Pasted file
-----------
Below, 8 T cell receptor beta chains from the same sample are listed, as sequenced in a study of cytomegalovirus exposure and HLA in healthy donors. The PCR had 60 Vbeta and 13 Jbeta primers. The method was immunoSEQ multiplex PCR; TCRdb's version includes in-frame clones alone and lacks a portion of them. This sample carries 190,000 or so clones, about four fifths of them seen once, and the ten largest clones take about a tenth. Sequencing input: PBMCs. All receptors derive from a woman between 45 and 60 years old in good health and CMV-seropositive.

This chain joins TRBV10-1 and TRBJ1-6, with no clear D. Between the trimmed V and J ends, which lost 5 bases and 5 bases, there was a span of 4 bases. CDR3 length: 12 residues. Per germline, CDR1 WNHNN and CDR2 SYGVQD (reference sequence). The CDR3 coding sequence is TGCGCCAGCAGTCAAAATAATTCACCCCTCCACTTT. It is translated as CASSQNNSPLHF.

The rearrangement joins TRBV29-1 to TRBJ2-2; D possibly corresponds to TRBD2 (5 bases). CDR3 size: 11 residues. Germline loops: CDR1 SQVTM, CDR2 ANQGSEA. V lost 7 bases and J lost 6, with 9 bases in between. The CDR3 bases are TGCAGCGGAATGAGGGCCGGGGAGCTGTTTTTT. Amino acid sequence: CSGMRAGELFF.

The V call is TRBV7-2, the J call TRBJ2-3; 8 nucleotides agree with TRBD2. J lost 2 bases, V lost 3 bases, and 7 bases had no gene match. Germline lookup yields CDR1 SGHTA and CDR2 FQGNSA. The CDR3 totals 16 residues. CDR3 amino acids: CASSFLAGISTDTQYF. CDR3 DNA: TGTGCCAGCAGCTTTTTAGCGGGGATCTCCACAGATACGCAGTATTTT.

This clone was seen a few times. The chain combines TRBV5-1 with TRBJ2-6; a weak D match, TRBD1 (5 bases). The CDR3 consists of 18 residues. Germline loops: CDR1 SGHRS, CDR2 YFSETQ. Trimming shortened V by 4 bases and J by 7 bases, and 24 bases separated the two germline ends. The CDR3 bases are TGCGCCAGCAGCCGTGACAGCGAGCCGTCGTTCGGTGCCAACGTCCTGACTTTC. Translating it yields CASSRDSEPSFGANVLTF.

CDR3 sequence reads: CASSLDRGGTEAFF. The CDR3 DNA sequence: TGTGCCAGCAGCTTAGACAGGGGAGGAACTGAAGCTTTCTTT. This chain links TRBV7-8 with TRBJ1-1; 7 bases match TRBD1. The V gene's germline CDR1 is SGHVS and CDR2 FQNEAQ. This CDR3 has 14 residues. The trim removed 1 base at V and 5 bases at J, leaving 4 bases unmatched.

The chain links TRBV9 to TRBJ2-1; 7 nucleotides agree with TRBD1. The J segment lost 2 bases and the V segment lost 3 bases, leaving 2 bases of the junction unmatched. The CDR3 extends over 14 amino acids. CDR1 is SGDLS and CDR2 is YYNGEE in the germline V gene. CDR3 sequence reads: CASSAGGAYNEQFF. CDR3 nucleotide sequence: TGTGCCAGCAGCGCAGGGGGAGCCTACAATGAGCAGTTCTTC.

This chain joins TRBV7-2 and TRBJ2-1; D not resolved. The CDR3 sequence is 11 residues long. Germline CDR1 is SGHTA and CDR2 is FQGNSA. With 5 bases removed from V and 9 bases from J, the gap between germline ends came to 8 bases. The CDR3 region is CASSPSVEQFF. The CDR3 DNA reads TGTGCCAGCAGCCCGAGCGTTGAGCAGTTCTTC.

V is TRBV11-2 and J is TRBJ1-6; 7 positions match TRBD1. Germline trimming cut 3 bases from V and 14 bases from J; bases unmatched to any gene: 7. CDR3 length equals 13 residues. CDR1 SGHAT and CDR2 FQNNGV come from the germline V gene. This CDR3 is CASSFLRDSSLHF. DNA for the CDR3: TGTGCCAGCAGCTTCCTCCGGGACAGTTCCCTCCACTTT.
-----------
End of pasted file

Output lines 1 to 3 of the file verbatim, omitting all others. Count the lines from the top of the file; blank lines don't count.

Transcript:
Below, 8 T cell receptor beta chains from the same sample are listed, as sequenced in a study of cytomegalovirus exposure and HLA in healthy donors. The PCR had 60 Vbeta and 13 Jbeta primers. The method was immunoSEQ multiplex PCR; TCRdb's version includes in-frame clones alone and lacks a portion of them. This sample carries 190,000 or so clones, about four fifths of them seen once, and the ten largest clones take about a tenth. Sequencing input: PBMCs. All receptors derive from a woman between 45 and 60 years old in good health and CMV-seropositive.

This chain joins TRBV10-1 and TRBJ1-6, with no clear D. Between the trimmed V and J ends, which lost 5 bases and 5 bases, there was a span of 4 bases. CDR3 length: 12 residues. Per germline, CDR1 WNHNN and CDR2 SYGVQD (reference sequence). The CDR3 coding sequence is TGCGCCAGCAGTCAAAATAATTCACCCCTCCACTTT. It is translated as CASSQNNSPLHF.

The rearrangement joins TRBV29-1 to TRBJ2-2; D possibly corresponds to TRBD2 (5 bases). CDR3 size: 11 residues. Germline loops: CDR1 SQVTM, CDR2 ANQGSEA. V lost 7 bases and J lost 6, with 9 bases in between. The CDR3 bases are TGCAGCGGAATGAGGGCCGGGGAGCTGTTTTTT. Amino acid sequence: CSGMRAGELFF.